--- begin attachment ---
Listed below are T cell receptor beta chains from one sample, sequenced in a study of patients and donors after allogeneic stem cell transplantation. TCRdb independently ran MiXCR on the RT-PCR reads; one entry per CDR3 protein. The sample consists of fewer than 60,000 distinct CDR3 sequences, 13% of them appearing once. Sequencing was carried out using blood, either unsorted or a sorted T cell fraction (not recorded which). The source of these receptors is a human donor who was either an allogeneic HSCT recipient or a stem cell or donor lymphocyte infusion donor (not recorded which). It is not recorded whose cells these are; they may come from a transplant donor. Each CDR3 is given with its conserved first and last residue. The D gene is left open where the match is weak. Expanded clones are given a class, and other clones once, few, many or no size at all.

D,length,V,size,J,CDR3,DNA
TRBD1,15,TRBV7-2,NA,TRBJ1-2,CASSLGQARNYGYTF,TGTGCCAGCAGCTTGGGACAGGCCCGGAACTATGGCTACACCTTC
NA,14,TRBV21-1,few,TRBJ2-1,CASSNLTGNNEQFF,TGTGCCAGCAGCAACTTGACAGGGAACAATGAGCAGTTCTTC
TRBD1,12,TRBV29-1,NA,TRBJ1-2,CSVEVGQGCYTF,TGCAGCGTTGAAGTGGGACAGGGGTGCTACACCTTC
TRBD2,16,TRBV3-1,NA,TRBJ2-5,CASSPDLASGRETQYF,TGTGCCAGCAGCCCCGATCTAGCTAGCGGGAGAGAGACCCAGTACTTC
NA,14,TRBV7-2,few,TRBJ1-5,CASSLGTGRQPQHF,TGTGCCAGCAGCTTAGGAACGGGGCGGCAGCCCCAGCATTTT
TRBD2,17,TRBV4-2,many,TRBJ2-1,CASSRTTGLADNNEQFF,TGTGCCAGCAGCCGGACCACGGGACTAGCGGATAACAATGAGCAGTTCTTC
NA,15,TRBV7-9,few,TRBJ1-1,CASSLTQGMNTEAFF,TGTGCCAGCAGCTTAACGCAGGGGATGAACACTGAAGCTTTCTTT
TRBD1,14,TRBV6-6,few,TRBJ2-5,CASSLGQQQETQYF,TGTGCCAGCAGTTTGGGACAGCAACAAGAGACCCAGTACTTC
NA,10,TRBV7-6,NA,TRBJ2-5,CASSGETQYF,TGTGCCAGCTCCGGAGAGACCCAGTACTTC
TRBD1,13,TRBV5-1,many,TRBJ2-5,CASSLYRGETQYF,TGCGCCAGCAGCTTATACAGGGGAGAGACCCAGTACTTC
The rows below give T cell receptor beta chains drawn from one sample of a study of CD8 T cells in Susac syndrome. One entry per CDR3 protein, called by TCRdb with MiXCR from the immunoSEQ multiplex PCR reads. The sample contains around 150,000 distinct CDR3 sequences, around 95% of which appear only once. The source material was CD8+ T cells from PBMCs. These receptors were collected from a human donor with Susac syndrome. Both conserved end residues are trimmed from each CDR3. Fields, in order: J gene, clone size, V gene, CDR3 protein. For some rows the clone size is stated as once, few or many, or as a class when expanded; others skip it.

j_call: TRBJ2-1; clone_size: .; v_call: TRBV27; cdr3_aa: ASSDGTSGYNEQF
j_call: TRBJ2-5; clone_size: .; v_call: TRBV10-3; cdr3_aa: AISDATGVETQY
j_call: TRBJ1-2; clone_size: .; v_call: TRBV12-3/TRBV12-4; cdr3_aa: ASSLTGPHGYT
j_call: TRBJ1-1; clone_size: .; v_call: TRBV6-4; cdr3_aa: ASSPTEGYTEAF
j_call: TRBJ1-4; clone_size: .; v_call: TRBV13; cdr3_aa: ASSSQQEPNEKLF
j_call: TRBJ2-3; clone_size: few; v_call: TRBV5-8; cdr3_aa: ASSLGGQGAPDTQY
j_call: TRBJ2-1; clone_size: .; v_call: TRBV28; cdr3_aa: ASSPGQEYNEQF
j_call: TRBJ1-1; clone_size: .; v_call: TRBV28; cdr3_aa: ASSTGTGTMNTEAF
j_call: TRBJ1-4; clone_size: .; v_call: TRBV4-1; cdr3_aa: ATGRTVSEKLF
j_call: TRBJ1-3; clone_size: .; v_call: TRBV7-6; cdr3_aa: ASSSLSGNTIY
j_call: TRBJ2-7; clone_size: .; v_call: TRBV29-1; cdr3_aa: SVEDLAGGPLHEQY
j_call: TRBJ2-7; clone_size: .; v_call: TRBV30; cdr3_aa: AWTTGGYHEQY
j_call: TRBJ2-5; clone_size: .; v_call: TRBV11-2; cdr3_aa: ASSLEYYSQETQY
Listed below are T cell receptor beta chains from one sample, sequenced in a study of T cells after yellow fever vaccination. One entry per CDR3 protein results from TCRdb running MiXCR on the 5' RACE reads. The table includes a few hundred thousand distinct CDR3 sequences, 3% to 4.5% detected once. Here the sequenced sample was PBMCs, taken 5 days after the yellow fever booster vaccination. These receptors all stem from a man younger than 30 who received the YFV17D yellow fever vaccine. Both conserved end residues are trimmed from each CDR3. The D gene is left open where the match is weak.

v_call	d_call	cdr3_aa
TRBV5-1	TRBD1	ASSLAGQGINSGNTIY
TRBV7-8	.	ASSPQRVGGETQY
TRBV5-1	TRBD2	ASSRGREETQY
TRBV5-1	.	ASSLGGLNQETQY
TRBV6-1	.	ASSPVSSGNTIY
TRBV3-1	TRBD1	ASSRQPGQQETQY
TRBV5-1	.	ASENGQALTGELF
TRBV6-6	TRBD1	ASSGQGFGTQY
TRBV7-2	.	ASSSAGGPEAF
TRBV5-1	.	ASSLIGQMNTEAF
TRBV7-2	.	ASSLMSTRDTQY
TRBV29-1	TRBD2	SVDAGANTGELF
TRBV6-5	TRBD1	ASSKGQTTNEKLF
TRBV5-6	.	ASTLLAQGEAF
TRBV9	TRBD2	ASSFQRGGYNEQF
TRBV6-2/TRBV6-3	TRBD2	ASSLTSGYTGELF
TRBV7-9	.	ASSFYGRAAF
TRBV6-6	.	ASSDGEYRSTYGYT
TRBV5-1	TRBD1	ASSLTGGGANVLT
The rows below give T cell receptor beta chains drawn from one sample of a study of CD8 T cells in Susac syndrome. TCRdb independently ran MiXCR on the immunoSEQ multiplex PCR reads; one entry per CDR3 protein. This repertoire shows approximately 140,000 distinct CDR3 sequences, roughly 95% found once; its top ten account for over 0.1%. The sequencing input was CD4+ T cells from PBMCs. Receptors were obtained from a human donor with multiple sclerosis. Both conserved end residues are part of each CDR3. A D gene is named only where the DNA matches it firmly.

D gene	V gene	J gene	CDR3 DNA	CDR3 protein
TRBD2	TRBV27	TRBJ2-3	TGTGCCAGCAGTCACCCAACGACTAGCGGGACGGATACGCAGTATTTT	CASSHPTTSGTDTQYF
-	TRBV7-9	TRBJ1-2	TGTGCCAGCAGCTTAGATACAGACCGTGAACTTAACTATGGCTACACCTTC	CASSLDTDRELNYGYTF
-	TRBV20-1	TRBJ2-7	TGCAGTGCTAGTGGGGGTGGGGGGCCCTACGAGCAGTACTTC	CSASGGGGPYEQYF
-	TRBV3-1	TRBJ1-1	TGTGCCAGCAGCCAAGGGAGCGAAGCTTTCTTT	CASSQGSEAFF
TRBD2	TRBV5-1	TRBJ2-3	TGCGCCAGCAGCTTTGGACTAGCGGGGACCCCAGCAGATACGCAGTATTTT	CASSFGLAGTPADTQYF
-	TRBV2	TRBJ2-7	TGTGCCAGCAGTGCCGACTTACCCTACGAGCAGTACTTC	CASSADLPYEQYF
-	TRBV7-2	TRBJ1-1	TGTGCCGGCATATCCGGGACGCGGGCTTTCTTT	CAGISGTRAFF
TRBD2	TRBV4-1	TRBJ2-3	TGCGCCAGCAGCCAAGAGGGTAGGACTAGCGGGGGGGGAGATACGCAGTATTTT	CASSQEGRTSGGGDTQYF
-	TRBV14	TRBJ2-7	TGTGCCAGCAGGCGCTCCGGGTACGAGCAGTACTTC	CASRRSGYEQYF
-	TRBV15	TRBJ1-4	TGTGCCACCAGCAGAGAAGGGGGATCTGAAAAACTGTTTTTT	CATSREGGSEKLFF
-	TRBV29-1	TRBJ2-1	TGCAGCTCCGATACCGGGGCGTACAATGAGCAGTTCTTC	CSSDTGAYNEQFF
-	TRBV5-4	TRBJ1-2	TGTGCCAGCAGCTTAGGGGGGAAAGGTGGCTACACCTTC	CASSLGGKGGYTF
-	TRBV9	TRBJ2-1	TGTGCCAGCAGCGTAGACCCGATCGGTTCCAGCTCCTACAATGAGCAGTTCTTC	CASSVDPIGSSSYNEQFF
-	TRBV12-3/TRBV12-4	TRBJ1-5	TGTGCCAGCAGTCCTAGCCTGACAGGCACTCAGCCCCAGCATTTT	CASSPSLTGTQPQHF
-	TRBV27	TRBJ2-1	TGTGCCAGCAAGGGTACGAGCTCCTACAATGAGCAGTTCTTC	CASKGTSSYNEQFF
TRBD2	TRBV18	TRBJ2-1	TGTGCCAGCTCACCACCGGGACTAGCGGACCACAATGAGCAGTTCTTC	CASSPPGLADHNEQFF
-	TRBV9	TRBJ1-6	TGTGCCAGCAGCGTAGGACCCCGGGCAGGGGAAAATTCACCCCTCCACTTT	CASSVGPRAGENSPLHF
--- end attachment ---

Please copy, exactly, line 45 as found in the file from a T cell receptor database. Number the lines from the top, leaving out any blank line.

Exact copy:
TRBV7-9	.	ASSFYGRAAF